Dealing with Anxiety/Dealing With Douchebags

From a young age I’ve been a worrier: for months leading up to my first day at secondary school I would quiz my older friends about the prevalence of bullying and exactly how I should act in order to prevent it happening. I became so fixated on the idea of high school and how terrible an experience it was going to be that I tried to mentally prepare myself for every possible disaster that could occur on my first day, no matter how unrealistic my theories happened to be. I have to tell you, that’s a lot for a 10 year old to deal with.

14 years later and everyday tasks such introducing myself to people I don’t know or having to confront someone who has wronged me still fill me with the same dread I felt on the first day of high school. When I’m feeling anxious I can’t recognise the difference between rational and irrational worries, so I assume that every small issue will result in worldwide disaster, which manifests in the form of panic attacks.

Whilst it’s something I’d rather not have to deal with, what’s even worse is people who make assumptions about my issues with anxiety. Just today someone asked whether I’d tried to to “calm down” in situations where I feel anxious – I wish I’d thought of that! If only I’d grabbed a pina colada and chilled out with the latest issue of Marie Claire – all of my problems would be solved!

I understand that anxiety isn’t something you can see and perhaps it is all in my head, but pointing that out really doesn’t help. As it happens, instructing me to stop exaggerating and being so dramatic isn’t what I’d like to hear either. As my mother always tells me: if you haven’t got anything nice to say, don’t say anything at all.


6 responses to “Dealing with Anxiety/Dealing With Douchebags

  1. I am a worrier with anxiety issues too. The bad attacks can truly feel like you’re dying. You don’t just get over it or calm down. Silly people.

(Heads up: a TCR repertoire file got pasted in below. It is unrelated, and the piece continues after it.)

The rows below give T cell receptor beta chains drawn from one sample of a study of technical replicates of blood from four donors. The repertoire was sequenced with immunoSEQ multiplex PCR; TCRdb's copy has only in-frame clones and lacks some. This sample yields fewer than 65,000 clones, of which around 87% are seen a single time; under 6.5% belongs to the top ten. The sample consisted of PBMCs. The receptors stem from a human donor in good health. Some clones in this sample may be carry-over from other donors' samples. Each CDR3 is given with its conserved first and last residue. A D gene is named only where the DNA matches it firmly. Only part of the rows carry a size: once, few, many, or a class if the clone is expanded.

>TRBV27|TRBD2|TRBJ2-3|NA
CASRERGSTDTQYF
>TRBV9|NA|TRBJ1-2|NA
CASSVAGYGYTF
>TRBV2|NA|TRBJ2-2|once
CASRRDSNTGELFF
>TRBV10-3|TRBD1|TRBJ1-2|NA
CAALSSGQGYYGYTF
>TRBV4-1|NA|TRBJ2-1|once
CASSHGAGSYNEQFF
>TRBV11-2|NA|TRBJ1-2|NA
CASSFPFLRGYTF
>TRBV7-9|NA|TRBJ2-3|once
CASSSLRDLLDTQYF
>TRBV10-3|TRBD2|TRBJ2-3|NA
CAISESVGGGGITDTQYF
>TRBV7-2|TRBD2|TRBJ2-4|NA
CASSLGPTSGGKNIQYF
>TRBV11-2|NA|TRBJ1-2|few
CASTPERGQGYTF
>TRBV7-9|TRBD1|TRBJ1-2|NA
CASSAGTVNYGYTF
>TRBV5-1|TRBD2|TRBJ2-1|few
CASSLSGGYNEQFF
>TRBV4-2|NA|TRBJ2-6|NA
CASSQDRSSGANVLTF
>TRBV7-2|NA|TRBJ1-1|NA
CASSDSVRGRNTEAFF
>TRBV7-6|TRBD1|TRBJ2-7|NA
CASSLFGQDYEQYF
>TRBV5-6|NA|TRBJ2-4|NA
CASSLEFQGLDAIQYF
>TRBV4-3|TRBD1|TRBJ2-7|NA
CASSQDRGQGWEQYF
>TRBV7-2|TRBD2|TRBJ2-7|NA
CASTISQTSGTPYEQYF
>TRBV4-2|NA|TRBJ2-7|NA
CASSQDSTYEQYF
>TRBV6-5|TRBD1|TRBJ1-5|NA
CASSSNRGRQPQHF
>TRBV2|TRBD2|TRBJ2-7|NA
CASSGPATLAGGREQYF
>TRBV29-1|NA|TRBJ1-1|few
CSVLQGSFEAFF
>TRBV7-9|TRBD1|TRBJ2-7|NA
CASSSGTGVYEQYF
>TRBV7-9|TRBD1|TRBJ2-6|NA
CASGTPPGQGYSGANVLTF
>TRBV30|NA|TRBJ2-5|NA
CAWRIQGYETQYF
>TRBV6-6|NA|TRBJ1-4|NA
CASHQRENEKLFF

• Agreed! I do think that it’s slowly being seen as less taboo as it’s more openly discussed and regognised. A year ago I wouldn’t have spoken about it to my closest friends, so I’m optimistic that we won’t always have to deal with such judgement!

      Liked by 1 person

  2. Ugh, I hate when people say that. It’s like, “Oh, you mean I don’t have to be freaking out right now? I can just calm down? My bad, I thought I was supposed to be having a minor heart attack over my own irrational fears. Silly me! Thanks for telling me to calm down – I never thought of that!” Not only are they being insensitive, but they’re implying you’re an idiot. Asshats.


  3. I get anxious too and I hate being told to ‘relax’ or ‘calm down’ thanks I hadn’t thought of that!


Leave a Reply

Fill in your details below or click an icon to log in: Logo

You are commenting using your account. Log Out /  Change )

Google+ photo

You are commenting using your Google+ account. Log Out /  Change )

Twitter picture

You are commenting using your Twitter account. Log Out /  Change )

Facebook photo

You are commenting using your Facebook account. Log Out /  Change )


Connecting to %s